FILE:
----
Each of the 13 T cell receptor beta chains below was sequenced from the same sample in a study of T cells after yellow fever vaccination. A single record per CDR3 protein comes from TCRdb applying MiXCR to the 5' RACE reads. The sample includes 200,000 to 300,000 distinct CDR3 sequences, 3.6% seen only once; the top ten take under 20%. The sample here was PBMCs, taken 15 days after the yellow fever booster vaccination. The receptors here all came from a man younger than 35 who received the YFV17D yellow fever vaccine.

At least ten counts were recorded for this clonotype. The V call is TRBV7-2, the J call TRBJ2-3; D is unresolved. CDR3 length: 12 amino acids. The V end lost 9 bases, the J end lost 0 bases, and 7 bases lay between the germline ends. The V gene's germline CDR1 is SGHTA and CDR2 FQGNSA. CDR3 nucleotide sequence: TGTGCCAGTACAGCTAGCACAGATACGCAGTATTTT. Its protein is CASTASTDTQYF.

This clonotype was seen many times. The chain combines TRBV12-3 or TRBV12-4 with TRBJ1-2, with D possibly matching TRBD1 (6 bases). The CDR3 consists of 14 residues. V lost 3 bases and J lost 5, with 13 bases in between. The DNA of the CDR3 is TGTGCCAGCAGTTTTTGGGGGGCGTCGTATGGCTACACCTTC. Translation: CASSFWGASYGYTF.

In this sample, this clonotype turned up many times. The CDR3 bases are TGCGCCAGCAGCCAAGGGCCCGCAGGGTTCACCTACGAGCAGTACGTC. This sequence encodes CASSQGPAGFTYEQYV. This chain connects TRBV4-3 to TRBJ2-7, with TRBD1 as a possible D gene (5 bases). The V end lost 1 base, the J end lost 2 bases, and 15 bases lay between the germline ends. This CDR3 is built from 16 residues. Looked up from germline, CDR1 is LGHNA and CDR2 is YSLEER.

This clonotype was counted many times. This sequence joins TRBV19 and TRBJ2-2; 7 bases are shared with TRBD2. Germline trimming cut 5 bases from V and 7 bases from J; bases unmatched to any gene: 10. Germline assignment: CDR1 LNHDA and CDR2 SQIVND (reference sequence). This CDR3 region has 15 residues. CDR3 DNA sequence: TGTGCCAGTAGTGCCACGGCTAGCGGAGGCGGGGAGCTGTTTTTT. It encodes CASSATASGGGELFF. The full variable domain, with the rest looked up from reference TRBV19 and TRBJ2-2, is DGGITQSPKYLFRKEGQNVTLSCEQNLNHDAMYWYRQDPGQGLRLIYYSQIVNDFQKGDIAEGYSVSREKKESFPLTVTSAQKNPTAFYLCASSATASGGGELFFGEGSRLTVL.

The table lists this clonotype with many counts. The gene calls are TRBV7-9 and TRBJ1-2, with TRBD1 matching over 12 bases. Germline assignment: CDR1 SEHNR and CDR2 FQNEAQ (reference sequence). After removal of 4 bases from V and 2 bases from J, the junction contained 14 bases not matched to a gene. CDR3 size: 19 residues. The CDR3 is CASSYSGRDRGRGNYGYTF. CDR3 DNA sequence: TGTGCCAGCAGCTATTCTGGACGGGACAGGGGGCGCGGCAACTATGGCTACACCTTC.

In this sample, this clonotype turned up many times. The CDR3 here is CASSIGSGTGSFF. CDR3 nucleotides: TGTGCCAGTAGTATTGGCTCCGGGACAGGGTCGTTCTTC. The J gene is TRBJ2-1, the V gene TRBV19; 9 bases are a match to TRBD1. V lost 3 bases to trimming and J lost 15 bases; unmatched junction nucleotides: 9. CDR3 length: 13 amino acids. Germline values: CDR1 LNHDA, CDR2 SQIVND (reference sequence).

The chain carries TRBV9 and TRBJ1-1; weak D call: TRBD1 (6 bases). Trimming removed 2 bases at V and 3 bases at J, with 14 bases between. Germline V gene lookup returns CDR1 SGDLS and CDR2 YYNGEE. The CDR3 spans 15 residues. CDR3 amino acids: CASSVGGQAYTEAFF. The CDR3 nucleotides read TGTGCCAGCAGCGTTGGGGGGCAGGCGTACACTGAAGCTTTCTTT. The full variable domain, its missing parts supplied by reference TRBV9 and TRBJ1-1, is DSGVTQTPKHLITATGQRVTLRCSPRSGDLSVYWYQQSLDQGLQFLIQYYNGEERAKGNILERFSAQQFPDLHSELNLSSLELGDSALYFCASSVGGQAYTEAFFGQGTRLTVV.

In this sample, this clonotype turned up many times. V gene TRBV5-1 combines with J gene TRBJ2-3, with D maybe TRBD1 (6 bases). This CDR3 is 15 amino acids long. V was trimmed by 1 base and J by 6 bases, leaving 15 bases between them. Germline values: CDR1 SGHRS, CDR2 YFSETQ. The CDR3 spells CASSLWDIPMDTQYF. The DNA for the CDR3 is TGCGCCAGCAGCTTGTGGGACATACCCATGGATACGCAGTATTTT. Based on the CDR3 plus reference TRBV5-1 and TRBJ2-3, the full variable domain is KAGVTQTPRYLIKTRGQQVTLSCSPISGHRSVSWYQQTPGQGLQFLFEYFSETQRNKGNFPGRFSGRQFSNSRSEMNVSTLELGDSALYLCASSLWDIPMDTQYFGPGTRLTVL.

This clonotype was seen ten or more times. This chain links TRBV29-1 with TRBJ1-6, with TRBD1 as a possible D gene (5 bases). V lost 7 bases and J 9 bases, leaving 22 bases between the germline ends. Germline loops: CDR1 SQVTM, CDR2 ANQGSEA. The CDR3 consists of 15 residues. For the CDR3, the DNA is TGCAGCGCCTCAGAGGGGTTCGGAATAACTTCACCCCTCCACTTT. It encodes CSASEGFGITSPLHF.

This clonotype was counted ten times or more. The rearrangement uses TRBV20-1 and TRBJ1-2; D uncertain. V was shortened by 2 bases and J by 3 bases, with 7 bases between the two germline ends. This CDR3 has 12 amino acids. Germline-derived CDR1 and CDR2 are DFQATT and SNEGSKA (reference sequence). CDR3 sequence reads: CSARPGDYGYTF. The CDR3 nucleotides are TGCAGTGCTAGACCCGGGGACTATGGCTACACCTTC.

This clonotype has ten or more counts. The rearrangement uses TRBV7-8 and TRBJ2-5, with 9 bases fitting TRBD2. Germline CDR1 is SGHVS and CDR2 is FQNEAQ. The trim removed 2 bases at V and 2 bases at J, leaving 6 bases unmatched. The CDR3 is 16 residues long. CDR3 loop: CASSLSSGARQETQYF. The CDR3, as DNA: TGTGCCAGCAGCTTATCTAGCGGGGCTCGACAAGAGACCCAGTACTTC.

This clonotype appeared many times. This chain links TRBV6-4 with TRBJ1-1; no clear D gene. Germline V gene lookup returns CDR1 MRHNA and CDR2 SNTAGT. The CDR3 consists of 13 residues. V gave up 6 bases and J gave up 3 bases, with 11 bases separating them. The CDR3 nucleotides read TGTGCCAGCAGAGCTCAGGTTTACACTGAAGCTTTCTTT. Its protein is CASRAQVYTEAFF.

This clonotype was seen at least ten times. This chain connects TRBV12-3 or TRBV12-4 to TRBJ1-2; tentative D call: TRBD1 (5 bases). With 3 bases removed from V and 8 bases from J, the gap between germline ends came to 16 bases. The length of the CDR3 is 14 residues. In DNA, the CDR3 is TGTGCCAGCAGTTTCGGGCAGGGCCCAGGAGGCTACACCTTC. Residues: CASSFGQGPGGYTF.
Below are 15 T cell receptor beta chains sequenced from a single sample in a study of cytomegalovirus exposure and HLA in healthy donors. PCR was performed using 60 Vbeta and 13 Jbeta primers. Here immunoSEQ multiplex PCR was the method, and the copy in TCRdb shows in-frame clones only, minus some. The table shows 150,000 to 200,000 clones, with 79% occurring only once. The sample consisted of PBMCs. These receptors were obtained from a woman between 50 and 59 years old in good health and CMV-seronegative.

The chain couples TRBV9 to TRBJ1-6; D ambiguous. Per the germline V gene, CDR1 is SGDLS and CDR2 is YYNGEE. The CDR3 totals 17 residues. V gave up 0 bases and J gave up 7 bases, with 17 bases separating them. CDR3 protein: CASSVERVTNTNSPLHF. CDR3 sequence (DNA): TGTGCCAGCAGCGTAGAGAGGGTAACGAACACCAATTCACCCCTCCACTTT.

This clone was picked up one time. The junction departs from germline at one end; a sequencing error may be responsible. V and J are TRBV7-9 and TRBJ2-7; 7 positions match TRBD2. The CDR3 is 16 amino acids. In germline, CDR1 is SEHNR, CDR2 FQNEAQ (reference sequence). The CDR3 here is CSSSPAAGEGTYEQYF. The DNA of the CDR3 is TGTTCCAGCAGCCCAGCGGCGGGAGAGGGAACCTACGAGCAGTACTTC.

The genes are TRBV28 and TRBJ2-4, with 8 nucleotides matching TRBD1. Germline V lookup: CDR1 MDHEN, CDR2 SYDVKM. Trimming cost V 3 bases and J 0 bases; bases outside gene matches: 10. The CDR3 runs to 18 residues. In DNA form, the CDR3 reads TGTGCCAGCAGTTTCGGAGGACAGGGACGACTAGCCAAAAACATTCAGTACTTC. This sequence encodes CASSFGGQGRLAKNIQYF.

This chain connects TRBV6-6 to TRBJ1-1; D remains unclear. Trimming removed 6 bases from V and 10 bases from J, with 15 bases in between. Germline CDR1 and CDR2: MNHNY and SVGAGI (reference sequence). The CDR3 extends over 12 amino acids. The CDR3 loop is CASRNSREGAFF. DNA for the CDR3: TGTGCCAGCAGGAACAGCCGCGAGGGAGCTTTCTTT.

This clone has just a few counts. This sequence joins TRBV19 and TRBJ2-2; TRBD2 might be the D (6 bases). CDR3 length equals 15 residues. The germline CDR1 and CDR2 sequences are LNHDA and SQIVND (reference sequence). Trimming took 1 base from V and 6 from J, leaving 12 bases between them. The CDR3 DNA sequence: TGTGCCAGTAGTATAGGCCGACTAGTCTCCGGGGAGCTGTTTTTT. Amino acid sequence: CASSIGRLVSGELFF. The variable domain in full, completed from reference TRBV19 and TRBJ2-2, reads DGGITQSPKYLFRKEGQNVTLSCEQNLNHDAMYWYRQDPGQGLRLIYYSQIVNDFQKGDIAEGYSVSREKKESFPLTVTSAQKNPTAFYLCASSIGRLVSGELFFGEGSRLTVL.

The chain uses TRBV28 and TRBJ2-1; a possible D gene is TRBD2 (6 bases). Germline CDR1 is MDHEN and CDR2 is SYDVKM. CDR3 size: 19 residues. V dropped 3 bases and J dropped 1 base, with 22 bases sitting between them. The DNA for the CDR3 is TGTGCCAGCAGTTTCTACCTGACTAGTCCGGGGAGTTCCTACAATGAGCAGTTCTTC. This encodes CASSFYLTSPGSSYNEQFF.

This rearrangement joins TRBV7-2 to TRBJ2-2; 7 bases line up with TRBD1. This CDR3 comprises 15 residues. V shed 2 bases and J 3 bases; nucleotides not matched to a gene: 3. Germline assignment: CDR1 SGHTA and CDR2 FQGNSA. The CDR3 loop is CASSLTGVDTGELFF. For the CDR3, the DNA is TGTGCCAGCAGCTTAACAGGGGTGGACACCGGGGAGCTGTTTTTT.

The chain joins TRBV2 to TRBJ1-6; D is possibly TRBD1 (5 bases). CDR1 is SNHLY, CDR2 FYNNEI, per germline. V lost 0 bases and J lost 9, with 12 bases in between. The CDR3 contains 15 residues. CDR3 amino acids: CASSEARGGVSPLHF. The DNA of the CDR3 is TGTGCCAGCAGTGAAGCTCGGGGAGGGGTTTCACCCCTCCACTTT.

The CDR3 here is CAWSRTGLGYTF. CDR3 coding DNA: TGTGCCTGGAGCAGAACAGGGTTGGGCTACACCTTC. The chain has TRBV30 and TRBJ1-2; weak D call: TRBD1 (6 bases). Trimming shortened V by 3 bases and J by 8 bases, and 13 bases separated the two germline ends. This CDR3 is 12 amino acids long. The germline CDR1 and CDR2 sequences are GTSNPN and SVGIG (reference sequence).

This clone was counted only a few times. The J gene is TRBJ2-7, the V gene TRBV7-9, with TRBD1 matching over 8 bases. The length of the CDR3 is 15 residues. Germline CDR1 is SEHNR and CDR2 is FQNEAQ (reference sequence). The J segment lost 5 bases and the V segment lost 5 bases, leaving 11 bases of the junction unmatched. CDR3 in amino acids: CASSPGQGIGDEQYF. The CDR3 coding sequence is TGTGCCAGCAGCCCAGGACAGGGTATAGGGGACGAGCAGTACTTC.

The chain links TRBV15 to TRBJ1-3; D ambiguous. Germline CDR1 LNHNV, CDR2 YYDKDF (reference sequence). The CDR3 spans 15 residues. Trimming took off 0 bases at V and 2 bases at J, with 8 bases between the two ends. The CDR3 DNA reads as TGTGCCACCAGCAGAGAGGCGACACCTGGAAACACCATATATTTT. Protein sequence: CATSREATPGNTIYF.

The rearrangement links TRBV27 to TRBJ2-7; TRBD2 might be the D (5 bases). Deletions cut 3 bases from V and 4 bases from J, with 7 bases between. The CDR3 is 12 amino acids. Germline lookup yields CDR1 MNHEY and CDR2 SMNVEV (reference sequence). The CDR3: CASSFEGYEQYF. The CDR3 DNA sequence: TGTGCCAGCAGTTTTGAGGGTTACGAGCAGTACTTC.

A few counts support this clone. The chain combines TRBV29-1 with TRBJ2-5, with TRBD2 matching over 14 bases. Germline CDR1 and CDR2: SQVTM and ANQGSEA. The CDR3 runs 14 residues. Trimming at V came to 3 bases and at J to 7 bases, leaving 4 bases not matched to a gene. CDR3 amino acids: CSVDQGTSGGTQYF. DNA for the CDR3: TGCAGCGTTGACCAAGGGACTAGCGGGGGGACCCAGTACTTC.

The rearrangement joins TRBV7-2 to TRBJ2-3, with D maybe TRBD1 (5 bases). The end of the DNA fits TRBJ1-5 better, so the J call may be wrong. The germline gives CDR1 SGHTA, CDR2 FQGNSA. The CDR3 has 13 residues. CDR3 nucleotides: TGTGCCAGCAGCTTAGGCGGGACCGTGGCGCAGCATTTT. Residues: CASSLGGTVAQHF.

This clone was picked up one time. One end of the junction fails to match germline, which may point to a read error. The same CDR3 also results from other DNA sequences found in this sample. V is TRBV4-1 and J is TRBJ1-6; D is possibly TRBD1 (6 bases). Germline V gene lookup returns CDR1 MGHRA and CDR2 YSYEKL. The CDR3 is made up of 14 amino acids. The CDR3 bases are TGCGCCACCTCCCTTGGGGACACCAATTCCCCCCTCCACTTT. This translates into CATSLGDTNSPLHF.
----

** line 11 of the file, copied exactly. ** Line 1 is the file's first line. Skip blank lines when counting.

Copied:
This clonotype was counted ten times or more. The rearrangement uses TRBV20-1 and TRBJ1-2; D uncertain. V was shortened by 2 bases and J by 3 bases, with 7 bases between the two germline ends. This CDR3 has 12 amino acids. Germline-derived CDR1 and CDR2 are DFQATT and SNEGSKA (reference sequence). CDR3 sequence reads: CSARPGDYGYTF. The CDR3 nucleotides are TGCAGTGCTAGACCCGGGGACTATGGCTACACCTTC.